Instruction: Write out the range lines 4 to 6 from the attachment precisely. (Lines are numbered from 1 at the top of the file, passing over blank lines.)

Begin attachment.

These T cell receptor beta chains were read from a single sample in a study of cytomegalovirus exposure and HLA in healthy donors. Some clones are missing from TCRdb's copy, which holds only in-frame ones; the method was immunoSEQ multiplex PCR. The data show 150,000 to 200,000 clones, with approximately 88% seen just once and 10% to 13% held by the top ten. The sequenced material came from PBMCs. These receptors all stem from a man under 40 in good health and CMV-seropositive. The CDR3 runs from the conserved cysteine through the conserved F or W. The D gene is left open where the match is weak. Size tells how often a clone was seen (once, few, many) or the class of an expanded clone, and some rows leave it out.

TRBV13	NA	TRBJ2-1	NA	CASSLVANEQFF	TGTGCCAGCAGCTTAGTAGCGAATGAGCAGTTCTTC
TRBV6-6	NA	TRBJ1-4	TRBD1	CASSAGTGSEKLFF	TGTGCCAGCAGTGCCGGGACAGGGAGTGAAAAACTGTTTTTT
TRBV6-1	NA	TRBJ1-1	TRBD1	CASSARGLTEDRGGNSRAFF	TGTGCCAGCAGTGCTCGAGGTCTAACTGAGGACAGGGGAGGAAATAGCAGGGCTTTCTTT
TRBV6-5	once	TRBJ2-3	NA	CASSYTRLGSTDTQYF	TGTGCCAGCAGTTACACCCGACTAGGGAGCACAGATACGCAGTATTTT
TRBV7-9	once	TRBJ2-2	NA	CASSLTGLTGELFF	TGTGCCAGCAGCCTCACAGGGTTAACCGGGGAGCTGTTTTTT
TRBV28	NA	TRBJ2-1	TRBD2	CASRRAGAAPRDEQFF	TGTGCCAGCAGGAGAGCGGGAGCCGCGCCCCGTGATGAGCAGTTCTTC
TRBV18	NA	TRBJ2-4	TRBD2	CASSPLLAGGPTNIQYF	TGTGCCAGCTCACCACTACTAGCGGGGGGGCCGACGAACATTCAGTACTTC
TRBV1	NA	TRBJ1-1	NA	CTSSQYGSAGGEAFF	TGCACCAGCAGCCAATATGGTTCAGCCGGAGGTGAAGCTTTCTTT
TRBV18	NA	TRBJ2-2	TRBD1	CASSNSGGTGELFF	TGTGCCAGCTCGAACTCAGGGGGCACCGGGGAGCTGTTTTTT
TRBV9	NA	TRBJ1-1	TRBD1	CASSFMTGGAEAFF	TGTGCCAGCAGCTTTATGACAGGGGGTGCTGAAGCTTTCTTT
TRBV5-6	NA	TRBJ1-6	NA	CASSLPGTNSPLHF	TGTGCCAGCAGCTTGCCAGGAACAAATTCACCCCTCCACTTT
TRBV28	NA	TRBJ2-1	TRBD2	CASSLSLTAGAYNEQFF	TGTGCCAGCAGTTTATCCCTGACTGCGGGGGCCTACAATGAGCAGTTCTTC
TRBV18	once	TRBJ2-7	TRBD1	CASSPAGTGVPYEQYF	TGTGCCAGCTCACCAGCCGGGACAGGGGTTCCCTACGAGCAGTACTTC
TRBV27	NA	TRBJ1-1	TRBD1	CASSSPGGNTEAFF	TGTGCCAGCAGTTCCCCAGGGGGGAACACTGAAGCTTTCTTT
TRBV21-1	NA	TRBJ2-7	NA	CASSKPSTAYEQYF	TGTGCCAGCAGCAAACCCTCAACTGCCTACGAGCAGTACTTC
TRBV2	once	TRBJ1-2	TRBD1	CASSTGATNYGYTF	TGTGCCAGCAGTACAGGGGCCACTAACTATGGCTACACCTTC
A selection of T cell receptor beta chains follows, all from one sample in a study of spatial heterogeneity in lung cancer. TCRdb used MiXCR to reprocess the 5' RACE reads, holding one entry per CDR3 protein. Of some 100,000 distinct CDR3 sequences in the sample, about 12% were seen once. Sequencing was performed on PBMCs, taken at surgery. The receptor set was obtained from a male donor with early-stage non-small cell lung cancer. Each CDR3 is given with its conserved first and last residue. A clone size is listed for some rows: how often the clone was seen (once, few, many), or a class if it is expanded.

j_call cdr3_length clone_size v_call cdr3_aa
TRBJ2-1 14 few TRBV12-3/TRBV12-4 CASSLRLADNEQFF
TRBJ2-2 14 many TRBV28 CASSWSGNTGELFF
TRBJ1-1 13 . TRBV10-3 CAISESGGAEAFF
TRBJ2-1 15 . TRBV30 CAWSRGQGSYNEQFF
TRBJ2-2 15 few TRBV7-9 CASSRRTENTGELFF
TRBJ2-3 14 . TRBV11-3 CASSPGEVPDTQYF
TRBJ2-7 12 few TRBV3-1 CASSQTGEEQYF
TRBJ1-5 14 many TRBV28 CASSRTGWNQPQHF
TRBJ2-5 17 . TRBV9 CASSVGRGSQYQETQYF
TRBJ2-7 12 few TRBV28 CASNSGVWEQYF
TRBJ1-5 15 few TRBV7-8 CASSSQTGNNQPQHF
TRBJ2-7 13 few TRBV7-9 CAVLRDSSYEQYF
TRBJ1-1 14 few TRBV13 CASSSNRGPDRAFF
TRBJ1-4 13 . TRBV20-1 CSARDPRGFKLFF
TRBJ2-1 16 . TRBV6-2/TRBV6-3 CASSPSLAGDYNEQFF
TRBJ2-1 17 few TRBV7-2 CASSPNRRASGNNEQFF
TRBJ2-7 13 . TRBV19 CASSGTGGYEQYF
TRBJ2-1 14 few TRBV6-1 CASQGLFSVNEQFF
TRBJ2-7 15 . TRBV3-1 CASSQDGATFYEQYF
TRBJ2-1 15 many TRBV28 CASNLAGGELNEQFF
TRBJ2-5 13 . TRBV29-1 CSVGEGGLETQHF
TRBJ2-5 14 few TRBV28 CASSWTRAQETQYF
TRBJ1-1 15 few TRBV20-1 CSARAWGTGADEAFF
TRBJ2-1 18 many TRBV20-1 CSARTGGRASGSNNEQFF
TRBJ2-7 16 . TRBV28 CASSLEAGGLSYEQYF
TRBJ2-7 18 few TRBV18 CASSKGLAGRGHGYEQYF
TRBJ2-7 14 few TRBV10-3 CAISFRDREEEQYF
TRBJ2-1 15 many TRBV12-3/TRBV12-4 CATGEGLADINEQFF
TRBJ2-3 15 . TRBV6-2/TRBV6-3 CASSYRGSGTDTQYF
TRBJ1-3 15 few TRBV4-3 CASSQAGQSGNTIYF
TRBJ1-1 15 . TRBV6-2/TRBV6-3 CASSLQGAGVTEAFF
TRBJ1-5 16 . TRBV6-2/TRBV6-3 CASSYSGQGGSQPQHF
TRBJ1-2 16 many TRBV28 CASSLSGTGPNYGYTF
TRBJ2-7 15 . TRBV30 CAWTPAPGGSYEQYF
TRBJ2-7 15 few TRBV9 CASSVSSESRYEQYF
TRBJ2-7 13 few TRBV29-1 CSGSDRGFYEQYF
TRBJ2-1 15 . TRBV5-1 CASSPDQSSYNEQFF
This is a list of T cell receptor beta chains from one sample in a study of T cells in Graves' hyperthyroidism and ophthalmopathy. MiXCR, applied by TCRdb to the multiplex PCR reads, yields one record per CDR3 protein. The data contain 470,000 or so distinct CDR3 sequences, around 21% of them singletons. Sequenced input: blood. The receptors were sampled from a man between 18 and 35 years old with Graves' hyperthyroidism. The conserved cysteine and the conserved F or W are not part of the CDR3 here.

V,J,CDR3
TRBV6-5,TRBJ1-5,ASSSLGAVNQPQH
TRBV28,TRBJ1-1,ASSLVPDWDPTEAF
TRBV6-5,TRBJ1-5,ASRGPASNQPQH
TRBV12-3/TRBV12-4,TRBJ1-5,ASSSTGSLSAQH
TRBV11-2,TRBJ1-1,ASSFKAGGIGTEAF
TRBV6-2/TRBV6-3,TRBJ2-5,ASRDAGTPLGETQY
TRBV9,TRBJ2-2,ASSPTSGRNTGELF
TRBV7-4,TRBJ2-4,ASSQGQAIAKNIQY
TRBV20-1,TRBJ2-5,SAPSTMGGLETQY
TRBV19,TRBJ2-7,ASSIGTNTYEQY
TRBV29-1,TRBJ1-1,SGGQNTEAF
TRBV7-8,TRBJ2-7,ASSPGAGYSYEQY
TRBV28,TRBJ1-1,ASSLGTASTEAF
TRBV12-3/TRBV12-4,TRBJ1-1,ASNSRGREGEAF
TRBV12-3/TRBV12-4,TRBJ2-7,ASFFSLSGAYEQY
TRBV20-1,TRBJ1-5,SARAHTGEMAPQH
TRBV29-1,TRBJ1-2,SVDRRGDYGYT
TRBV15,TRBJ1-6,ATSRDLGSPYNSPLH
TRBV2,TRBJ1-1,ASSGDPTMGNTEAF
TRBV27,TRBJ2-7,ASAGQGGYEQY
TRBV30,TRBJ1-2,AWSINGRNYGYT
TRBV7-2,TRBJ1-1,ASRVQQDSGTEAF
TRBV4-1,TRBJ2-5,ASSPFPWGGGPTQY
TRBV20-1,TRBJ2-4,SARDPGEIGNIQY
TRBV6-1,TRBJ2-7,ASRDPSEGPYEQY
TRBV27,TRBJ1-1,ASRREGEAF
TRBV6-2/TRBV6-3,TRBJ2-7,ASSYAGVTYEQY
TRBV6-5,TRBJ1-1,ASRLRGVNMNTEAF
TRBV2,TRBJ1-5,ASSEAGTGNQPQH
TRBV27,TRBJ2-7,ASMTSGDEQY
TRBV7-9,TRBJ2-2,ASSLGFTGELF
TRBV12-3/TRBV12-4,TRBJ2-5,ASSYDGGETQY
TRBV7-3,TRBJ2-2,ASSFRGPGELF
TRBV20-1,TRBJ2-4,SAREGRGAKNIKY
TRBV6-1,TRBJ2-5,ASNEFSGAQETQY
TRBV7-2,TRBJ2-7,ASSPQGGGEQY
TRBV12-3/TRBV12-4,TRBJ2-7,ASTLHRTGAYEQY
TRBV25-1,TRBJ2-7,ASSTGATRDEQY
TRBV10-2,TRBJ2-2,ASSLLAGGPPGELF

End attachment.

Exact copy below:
TRBV6-1	NA	TRBJ1-1	TRBD1	CASSARGLTEDRGGNSRAFF	TGTGCCAGCAGTGCTCGAGGTCTAACTGAGGACAGGGGAGGAAATAGCAGGGCTTTCTTT
TRBV6-5	once	TRBJ2-3	NA	CASSYTRLGSTDTQYF	TGTGCCAGCAGTTACACCCGACTAGGGAGCACAGATACGCAGTATTTT
TRBV7-9	once	TRBJ2-2	NA	CASSLTGLTGELFF	TGTGCCAGCAGCCTCACAGGGTTAACCGGGGAGCTGTTTTTT